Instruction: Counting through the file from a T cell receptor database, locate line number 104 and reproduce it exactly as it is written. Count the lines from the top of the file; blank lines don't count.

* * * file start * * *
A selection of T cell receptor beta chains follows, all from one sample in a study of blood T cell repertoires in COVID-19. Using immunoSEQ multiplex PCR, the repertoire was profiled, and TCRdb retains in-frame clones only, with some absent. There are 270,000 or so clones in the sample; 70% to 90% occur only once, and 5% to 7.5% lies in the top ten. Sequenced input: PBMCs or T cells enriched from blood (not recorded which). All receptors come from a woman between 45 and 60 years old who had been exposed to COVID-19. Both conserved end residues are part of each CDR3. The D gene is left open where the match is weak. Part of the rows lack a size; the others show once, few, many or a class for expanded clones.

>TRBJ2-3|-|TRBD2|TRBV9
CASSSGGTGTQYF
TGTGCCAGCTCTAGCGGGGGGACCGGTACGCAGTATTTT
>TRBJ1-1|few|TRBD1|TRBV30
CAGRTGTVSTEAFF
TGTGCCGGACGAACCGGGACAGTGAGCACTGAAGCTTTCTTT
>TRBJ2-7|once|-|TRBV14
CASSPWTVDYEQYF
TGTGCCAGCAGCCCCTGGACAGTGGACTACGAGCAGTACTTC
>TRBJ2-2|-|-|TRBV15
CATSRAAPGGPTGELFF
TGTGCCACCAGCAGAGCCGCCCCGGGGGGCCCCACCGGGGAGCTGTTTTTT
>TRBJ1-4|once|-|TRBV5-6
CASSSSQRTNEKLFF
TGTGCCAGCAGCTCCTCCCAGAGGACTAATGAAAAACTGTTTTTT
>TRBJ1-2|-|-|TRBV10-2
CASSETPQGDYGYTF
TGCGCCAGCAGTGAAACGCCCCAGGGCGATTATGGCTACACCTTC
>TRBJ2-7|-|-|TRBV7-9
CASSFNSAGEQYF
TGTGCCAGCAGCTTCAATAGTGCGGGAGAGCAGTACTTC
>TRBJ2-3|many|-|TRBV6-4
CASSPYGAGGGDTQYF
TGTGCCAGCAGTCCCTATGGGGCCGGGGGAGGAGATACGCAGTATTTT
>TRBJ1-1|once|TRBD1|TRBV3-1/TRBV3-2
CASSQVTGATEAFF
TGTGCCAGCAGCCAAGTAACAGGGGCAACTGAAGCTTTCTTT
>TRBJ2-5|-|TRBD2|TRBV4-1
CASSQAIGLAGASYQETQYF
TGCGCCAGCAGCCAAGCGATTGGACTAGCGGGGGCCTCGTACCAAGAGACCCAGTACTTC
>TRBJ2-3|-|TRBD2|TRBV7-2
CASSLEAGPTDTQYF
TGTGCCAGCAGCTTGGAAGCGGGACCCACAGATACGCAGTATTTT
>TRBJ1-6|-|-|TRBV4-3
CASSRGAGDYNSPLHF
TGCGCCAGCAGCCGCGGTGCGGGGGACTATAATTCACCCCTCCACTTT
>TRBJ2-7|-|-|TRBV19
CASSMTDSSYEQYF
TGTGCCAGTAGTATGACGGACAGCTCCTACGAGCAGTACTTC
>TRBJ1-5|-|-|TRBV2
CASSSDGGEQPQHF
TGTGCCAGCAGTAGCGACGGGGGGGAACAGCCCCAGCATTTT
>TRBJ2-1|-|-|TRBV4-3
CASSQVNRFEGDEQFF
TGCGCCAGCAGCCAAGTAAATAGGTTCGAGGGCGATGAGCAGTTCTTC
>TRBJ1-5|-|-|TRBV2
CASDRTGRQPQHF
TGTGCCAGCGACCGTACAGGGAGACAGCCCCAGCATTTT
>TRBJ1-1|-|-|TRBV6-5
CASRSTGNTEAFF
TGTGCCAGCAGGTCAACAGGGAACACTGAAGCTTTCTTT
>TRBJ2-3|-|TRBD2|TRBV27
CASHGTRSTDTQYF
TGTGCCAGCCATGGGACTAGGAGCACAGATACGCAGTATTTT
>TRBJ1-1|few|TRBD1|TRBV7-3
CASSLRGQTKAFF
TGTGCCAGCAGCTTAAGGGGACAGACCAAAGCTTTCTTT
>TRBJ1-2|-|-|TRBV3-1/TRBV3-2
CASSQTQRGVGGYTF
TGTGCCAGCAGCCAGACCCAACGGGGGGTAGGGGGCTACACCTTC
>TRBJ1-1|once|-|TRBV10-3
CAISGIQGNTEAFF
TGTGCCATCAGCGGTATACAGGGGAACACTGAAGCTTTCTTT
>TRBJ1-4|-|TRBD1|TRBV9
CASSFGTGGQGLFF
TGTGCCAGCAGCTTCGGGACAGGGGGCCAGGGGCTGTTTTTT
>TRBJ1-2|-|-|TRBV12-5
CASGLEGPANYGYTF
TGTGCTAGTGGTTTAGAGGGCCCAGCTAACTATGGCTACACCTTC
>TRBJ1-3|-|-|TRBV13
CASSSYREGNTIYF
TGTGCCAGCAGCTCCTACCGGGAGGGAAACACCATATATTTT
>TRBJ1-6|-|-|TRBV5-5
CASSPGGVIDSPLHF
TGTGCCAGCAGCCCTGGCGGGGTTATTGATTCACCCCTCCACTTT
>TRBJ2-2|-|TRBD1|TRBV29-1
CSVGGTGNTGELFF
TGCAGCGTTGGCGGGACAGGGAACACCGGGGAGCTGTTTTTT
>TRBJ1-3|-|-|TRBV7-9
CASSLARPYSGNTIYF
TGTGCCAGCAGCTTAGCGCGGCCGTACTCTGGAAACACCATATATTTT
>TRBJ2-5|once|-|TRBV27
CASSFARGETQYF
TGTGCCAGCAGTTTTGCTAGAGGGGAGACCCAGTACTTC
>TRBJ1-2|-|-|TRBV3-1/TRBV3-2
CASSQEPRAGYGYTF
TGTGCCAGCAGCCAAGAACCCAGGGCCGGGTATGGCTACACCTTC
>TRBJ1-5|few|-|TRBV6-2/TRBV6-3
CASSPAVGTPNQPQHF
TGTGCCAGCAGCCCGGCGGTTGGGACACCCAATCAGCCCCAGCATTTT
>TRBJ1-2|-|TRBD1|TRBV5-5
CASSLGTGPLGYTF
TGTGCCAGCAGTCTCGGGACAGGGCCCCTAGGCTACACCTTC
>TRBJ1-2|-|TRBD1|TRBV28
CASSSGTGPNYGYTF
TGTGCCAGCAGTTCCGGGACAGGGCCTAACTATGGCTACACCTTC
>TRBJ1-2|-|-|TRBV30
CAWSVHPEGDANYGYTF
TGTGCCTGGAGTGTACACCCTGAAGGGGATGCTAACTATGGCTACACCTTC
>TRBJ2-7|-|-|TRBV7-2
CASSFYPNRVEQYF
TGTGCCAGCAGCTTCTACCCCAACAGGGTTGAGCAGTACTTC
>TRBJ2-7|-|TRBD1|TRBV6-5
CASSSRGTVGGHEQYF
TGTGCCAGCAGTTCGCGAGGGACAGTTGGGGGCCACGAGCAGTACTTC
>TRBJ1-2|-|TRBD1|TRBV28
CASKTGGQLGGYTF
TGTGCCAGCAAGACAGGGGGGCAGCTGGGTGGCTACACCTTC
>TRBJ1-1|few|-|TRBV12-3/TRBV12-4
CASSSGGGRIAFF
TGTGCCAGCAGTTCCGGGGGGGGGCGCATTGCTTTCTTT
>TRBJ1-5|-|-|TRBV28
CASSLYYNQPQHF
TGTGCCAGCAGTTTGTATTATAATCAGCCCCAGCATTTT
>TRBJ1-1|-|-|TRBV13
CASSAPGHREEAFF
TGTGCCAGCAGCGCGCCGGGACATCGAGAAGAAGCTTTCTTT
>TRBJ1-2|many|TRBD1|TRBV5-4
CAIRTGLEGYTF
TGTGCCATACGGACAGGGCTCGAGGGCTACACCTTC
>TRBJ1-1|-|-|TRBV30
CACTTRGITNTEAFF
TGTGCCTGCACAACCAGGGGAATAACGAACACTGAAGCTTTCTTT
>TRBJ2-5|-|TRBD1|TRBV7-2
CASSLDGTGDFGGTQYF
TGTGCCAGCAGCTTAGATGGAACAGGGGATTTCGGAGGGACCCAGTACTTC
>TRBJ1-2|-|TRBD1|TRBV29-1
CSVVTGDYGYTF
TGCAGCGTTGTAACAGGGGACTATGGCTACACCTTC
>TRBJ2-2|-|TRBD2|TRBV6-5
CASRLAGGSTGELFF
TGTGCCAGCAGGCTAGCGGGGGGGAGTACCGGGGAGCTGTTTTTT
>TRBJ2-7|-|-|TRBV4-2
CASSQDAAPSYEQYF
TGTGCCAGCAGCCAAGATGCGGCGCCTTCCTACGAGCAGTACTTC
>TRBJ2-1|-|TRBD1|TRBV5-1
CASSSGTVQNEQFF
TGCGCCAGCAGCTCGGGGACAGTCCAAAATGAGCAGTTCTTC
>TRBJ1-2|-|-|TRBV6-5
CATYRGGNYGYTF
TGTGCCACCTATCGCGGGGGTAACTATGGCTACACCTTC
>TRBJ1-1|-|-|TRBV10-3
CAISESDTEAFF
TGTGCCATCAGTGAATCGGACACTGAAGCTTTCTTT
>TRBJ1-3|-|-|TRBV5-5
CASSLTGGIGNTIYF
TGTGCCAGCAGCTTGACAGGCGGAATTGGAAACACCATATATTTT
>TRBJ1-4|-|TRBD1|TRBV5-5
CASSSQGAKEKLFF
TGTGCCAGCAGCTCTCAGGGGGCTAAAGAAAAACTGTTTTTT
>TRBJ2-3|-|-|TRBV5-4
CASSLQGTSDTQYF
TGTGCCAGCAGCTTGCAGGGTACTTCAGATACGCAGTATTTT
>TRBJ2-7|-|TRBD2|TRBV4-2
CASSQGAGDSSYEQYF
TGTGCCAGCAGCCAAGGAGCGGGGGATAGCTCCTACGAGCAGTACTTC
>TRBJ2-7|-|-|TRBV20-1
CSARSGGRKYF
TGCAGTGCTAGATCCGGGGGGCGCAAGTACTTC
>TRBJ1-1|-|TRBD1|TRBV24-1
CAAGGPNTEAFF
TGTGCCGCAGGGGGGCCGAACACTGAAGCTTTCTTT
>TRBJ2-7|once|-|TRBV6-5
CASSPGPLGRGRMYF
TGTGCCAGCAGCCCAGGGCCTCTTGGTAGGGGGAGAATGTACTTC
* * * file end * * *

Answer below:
>TRBJ2-7|-|TRBD1|TRBV6-5